Destin Heilman, Teaching Professor of Chemistry & Biochemistry

Pivoting the Lab

Amid the COVID-19 pandemic, Destin Heilman shifted the focus of his now-digital lab to educate students about the novel coronavirus
May 15, 2020

D-Term 2020 was supposed to look like past D-Terms in Destin Heilman’s Experimental Biochemistry lab—students were going to learn how to isolate proteins in e.coli, and experience the flow and feel of a lab on campus.


Then the COVID-19 pandemic hit, and all of WPI’s classes were moved online, including Heilman’s.

So, in typical WPI fashion, the teaching professor of chemistry & biochemistry pivoted, and transformed his in-person lab into a digital one—one that charged students to examine the coronavirus “from stem-to-stern.”

“I thought, ‘Why not study the very thing that has us locked in our houses?’” says Heilman, whose background is in virology (he even has a 3-D printed model of a virus protein on his desk).

With the term now over, he and his students reflected on the challenges and opportunities they had in virtually dissecting the coronavirus, with a particular focus on the virus’s proteins, and which ones make it wreak havoc in humans. During the class, he gave his seven students documents on those proteins to read, including the work done on coronavirus by Dmitry Korkin, and challenged them to pick which one they wanted to study.

Heilman maintained his usual “hands-on” approach to experiments, even via remote learning. After all, some of the most important lessons students learn in the lab isn’t content, he says. “It’s the nuances of the lab itself, being able to feel things in your hands, making mistakes.” As a result, instead of physically working with students in the lab, he talked them through scenarios of mistakes—material spills, equipment mishaps—that could happen during their experiments, and asked them to figure out how to make the appropriate fixes.


“The students really sank their teeth into it,” he says.

Students weren’t champing at the bit to do a digital lab at first, and weren’t sure about online lab work.

“I was nervous, I’ve never taken online classes before,” says Kathleen Donovan ’21, a biochemistry major.

But, as D-Term progressed and students got their sea legs in Heilman’s digital lab, their excitement blossomed.

Some students say Heilman’s digital lab gave them valuable real-world experience. “Being able to look at a lab and experiment from an entirely different perspective has a lot of beneficial uses, particularly in the research field, where you are developing your own protocols,” says Joe Dainis ’20, who is double majoring in biology & biotechnology and biochemistry.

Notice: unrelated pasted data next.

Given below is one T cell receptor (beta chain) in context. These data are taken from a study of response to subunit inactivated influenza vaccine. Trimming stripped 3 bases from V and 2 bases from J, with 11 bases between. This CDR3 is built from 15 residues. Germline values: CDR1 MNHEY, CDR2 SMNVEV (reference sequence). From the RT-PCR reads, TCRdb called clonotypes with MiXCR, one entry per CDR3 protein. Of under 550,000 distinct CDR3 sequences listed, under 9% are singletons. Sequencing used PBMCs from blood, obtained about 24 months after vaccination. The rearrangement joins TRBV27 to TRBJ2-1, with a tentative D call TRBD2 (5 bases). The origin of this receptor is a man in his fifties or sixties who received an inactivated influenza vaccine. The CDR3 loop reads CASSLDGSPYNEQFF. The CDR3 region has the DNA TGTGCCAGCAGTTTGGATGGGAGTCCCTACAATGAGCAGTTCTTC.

“My favorite part of the class was learning some of the techniques researchers use to study enzymes that are therapeutic targets, such as the SARS-CoV2 replicase,”says Olivia Hunker ’20, a biochemistry major. “I’m planning to pursue a PhD after I graduate and it gave me a better understanding of how to approach problems like this.”


Students say learning about the pandemic in the lab enables them and Heilman to learn from each other, too. “Every meeting, there was an instance where we discussed COVID-19 and a student brought up a detail that Professor Heilman did not know regarding this virus, and vice versa,” Dainis says. “It was a unique experience to be in a professor-student relationship where you are both improving your knowledge regarding a topic that no one is an expert in.”  

“It’s nice to understand on a molecular level how the virus is working,” says Donovan. “It’s nice to look at the research that’s already been done on coronavirus. It puts into perspective how important research is, and that there is still so much to learn.”

One of the most important things that Heilman learned from flipping his lab is that the process was easier than he thought it would be, and it’s helping to ready students for the world post-WPI.

“The transition from a lab-based class to online was easy because WPI does projects,” he says. “Students can easily adapt, and they’ll be able to digest information about coronavirus and other viruses for the greater community.”

-By Jessica Messier